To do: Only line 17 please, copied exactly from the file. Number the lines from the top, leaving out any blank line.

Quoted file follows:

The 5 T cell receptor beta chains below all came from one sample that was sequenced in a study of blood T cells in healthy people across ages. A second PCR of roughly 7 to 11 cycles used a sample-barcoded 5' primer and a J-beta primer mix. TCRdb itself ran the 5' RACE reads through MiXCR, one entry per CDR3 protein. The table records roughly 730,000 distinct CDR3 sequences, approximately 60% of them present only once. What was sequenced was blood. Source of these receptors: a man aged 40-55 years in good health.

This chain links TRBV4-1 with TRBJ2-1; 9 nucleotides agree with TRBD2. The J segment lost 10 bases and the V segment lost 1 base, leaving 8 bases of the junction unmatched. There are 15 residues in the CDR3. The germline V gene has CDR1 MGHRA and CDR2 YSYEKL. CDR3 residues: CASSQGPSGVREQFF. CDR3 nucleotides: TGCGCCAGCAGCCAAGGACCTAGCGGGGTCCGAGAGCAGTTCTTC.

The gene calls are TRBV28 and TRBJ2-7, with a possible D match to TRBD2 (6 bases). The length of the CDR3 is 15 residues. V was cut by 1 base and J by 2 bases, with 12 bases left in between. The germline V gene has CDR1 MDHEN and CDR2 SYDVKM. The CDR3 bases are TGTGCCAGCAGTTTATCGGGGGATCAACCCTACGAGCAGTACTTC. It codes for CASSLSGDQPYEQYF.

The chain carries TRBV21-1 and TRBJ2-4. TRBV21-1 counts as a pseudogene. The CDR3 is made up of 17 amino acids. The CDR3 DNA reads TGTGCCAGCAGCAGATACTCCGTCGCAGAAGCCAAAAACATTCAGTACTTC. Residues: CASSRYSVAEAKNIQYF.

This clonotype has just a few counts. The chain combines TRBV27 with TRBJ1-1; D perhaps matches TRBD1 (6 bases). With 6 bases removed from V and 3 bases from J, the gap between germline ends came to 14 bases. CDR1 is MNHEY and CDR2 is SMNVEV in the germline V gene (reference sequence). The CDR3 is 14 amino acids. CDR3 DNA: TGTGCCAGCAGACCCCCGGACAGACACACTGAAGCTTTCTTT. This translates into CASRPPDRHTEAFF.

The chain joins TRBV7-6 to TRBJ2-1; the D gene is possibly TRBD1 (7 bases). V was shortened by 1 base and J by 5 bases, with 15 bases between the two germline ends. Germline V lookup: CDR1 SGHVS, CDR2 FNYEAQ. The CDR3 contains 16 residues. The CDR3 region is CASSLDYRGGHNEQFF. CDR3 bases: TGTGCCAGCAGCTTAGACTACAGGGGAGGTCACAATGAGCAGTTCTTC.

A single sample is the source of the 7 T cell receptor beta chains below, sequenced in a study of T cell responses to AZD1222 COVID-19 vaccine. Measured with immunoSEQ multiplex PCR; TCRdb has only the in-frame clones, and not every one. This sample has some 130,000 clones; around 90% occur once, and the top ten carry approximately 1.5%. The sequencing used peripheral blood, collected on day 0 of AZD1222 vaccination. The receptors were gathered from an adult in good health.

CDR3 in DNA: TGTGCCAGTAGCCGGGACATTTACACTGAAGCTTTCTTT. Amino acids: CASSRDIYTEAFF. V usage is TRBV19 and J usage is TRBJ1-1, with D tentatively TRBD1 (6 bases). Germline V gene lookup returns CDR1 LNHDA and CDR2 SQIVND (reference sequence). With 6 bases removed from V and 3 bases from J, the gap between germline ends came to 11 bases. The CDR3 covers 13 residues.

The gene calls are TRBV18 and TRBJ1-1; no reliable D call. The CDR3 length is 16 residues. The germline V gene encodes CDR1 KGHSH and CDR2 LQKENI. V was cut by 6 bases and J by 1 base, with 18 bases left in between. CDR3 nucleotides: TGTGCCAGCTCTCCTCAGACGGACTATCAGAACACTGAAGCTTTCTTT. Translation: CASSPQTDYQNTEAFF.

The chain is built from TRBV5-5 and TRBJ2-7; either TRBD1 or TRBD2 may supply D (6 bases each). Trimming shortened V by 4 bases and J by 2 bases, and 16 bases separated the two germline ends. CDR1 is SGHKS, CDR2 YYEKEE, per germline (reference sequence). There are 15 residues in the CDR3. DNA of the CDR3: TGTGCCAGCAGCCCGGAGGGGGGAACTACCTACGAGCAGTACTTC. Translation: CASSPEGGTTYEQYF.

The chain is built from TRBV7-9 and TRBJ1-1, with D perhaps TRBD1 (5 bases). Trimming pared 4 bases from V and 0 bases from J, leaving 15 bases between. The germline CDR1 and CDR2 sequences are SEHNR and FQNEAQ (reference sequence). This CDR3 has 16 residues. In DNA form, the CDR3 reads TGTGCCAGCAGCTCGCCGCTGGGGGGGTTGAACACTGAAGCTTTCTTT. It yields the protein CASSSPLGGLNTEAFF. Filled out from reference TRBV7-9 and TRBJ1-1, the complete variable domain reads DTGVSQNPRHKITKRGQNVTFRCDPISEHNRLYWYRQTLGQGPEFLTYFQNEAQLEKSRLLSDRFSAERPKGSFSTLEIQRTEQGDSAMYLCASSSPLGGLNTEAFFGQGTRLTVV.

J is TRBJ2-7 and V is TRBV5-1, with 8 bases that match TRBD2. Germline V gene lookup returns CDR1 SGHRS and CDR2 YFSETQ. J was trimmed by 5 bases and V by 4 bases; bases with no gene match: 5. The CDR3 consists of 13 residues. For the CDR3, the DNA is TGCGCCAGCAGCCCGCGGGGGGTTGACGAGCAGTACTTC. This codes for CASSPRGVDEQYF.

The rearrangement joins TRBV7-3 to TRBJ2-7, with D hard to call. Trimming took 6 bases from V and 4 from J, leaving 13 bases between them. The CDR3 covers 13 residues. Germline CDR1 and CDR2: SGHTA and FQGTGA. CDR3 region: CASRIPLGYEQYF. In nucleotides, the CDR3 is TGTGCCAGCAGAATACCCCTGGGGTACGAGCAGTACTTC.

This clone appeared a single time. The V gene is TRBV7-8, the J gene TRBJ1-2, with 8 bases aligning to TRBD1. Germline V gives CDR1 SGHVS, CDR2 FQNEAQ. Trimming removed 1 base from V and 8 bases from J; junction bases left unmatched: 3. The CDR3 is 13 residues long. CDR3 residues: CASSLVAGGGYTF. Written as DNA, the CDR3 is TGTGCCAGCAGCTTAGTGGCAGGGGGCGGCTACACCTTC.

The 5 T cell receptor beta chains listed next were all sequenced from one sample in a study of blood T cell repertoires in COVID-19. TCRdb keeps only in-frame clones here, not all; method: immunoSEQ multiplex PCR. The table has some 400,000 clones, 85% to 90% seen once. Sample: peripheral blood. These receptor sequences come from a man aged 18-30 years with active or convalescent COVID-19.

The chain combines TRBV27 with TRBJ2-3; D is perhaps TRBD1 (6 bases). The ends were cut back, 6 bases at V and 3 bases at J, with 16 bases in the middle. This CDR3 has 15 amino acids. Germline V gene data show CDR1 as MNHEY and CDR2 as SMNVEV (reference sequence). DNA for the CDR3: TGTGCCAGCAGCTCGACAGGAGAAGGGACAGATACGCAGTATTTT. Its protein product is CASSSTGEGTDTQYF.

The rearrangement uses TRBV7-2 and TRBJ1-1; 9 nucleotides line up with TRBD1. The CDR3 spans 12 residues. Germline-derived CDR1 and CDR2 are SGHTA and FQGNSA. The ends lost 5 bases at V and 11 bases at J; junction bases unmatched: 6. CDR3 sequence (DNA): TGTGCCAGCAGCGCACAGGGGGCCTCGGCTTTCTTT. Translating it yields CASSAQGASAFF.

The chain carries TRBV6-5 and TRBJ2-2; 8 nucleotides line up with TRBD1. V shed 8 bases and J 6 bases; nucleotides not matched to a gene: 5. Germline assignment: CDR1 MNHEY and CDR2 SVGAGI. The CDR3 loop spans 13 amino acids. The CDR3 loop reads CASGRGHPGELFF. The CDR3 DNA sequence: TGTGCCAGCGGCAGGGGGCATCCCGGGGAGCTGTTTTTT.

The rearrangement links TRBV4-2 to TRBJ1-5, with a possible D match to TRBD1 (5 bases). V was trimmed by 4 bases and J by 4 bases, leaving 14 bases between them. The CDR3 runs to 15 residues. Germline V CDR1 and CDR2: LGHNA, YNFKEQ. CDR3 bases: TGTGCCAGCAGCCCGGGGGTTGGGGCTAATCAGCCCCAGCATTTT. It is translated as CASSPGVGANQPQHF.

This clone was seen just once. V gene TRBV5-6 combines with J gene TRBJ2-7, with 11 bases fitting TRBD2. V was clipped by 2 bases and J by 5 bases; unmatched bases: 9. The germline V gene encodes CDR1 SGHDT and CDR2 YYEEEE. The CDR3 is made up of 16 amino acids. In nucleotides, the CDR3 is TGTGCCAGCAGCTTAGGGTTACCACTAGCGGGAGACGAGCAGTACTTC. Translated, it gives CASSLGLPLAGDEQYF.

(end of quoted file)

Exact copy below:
The rearrangement uses TRBV7-2 and TRBJ1-1; 9 nucleotides line up with TRBD1. The CDR3 spans 12 residues. Germline-derived CDR1 and CDR2 are SGHTA and FQGNSA. The ends lost 5 bases at V and 11 bases at J; junction bases unmatched: 6. CDR3 sequence (DNA): TGTGCCAGCAGCGCACAGGGGGCCTCGGCTTTCTTT. Translating it yields CASSAQGASAFF.